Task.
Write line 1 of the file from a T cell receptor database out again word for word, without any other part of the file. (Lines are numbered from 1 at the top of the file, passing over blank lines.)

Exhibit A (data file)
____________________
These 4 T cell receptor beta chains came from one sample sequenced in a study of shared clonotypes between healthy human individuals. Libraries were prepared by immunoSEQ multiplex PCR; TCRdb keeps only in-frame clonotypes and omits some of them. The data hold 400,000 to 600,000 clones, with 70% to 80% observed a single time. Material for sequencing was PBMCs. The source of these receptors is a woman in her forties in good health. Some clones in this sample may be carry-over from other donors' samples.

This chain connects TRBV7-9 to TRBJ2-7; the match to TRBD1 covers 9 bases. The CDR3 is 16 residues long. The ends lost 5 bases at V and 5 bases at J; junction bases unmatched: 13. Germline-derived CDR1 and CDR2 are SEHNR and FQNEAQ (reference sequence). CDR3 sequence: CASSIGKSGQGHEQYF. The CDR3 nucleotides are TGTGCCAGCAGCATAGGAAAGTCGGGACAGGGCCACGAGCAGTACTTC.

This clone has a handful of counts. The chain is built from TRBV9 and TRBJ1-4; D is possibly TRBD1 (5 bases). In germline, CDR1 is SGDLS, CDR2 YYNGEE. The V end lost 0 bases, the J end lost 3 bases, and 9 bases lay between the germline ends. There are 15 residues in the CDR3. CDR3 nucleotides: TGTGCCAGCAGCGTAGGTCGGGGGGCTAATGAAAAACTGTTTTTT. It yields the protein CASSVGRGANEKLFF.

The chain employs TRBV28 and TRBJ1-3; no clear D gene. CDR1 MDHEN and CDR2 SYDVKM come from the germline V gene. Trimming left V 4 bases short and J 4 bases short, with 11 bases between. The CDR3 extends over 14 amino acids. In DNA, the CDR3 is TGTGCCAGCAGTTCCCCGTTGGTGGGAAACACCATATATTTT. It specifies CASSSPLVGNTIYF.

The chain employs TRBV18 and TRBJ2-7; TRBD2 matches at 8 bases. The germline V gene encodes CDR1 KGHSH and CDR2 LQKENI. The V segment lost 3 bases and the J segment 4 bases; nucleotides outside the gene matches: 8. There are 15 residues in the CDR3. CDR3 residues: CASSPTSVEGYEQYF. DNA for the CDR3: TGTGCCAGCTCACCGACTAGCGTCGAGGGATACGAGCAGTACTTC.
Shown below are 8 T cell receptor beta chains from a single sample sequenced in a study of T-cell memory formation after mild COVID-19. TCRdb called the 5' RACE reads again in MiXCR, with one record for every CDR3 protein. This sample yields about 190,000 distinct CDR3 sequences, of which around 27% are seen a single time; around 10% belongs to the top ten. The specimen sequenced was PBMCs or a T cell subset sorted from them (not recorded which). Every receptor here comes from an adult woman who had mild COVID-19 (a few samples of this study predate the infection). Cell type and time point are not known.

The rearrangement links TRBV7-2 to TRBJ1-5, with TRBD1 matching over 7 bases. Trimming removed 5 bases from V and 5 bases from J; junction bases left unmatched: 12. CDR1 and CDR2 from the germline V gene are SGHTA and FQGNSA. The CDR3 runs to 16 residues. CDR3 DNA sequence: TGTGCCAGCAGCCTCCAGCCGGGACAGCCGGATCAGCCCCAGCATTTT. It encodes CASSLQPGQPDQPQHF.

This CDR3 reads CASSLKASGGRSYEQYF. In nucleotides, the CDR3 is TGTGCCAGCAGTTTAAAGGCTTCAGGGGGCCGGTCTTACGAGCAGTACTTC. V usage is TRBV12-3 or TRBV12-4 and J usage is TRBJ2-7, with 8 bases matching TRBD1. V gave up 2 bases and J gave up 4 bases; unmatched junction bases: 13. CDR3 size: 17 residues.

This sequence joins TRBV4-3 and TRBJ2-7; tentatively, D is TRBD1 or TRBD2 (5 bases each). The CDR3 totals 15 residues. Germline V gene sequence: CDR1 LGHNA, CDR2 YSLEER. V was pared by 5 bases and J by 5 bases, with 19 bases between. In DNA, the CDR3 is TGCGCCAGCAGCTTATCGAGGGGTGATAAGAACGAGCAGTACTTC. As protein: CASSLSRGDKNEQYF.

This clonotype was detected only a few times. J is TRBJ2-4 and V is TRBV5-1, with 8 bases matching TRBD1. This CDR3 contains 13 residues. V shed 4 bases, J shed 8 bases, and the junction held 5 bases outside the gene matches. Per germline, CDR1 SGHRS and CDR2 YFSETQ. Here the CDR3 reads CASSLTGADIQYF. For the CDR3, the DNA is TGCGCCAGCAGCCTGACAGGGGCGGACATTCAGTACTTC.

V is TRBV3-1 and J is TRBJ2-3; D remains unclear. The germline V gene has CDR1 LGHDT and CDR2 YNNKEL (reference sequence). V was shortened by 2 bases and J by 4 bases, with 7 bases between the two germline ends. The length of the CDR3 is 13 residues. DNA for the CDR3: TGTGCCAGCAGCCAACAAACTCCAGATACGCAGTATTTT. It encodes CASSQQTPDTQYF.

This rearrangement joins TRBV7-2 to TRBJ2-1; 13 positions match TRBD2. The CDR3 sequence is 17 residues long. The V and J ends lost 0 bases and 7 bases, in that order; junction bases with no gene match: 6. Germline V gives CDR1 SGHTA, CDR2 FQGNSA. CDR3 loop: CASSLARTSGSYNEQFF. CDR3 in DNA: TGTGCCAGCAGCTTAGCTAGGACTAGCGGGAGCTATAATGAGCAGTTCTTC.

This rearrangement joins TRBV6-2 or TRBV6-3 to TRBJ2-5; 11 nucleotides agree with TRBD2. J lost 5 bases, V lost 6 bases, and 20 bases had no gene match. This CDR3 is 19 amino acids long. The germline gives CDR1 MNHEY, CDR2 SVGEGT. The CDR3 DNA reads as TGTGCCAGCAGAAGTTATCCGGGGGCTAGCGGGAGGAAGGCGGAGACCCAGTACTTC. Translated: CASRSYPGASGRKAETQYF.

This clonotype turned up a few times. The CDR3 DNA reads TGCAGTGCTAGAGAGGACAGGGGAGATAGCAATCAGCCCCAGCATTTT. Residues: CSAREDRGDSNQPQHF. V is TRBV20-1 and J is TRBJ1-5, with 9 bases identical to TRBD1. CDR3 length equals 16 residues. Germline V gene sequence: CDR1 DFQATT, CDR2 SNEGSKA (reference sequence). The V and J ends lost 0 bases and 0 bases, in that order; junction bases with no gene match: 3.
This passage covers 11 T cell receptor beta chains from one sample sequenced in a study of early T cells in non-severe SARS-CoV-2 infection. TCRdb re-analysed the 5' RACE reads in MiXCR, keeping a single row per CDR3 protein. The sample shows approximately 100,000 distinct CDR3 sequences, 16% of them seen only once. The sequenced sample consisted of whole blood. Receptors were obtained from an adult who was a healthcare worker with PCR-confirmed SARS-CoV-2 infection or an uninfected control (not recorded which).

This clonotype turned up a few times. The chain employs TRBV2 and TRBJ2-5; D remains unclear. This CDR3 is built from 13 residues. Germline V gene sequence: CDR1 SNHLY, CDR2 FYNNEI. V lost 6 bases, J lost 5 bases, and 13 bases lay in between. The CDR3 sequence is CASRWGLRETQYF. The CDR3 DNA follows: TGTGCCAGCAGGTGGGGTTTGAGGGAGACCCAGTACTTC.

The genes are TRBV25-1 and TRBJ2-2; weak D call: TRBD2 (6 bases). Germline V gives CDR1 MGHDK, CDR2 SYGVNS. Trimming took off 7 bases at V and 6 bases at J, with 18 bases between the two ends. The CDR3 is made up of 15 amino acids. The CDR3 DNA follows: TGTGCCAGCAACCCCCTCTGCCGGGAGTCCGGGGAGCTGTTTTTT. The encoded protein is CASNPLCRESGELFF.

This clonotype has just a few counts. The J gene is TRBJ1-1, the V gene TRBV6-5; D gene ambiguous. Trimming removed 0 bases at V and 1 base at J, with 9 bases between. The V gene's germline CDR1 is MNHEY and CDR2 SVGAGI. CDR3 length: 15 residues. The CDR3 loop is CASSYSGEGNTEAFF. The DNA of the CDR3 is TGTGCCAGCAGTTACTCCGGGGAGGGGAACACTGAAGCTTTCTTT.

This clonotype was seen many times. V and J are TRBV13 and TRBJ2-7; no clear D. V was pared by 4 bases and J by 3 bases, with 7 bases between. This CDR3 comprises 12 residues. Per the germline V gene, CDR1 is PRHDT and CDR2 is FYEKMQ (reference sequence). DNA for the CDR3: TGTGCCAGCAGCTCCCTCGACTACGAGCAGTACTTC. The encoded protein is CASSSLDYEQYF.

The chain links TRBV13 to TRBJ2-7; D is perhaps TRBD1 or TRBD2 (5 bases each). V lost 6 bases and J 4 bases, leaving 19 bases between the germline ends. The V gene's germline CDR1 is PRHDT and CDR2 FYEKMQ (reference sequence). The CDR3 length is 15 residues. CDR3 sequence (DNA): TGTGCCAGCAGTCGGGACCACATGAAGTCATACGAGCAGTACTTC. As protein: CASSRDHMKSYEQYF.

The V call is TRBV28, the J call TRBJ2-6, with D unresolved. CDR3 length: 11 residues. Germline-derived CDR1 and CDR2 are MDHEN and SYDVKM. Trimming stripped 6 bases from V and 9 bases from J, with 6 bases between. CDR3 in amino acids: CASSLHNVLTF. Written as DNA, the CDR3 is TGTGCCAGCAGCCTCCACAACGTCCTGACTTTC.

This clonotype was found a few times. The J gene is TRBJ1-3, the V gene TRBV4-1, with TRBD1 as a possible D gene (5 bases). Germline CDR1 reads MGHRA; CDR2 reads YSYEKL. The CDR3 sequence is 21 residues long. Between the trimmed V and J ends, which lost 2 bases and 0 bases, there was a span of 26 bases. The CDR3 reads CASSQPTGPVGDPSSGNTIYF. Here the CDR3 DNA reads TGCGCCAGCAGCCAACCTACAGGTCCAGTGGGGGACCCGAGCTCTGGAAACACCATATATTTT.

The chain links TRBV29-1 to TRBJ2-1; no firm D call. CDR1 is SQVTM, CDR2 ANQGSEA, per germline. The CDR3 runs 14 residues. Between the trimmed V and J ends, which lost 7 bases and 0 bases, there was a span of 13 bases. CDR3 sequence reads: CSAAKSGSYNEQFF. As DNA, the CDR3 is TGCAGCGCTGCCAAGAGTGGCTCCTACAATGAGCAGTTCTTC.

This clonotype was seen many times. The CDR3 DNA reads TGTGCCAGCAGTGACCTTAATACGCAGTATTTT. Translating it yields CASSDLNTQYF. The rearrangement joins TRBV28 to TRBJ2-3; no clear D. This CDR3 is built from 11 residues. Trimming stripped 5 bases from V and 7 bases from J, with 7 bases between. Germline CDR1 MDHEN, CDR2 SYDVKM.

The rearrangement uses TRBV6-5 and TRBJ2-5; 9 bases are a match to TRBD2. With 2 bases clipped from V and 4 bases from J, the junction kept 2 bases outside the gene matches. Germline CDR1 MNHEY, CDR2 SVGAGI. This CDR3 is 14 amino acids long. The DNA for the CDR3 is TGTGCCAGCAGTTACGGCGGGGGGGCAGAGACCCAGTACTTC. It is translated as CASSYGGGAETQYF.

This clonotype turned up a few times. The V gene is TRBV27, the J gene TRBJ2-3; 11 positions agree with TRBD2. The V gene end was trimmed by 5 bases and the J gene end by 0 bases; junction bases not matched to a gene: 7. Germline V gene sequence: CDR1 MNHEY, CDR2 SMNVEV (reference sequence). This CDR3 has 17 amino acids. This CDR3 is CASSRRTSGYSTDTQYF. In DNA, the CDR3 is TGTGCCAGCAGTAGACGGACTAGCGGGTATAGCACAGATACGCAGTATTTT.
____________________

These 4 T cell receptor beta chains came from one sample sequenced in a study of shared clonotypes between healthy human individuals. Libraries were prepared by immunoSEQ multiplex PCR; TCRdb keeps only in-frame clonotypes and omits some of them. The data hold 400,000 to 600,000 clones, with 70% to 80% observed a single time. Material for sequencing was PBMCs. The source of these receptors is a woman in her forties in good health. Some clones in this sample may be carry-over from other donors' samples.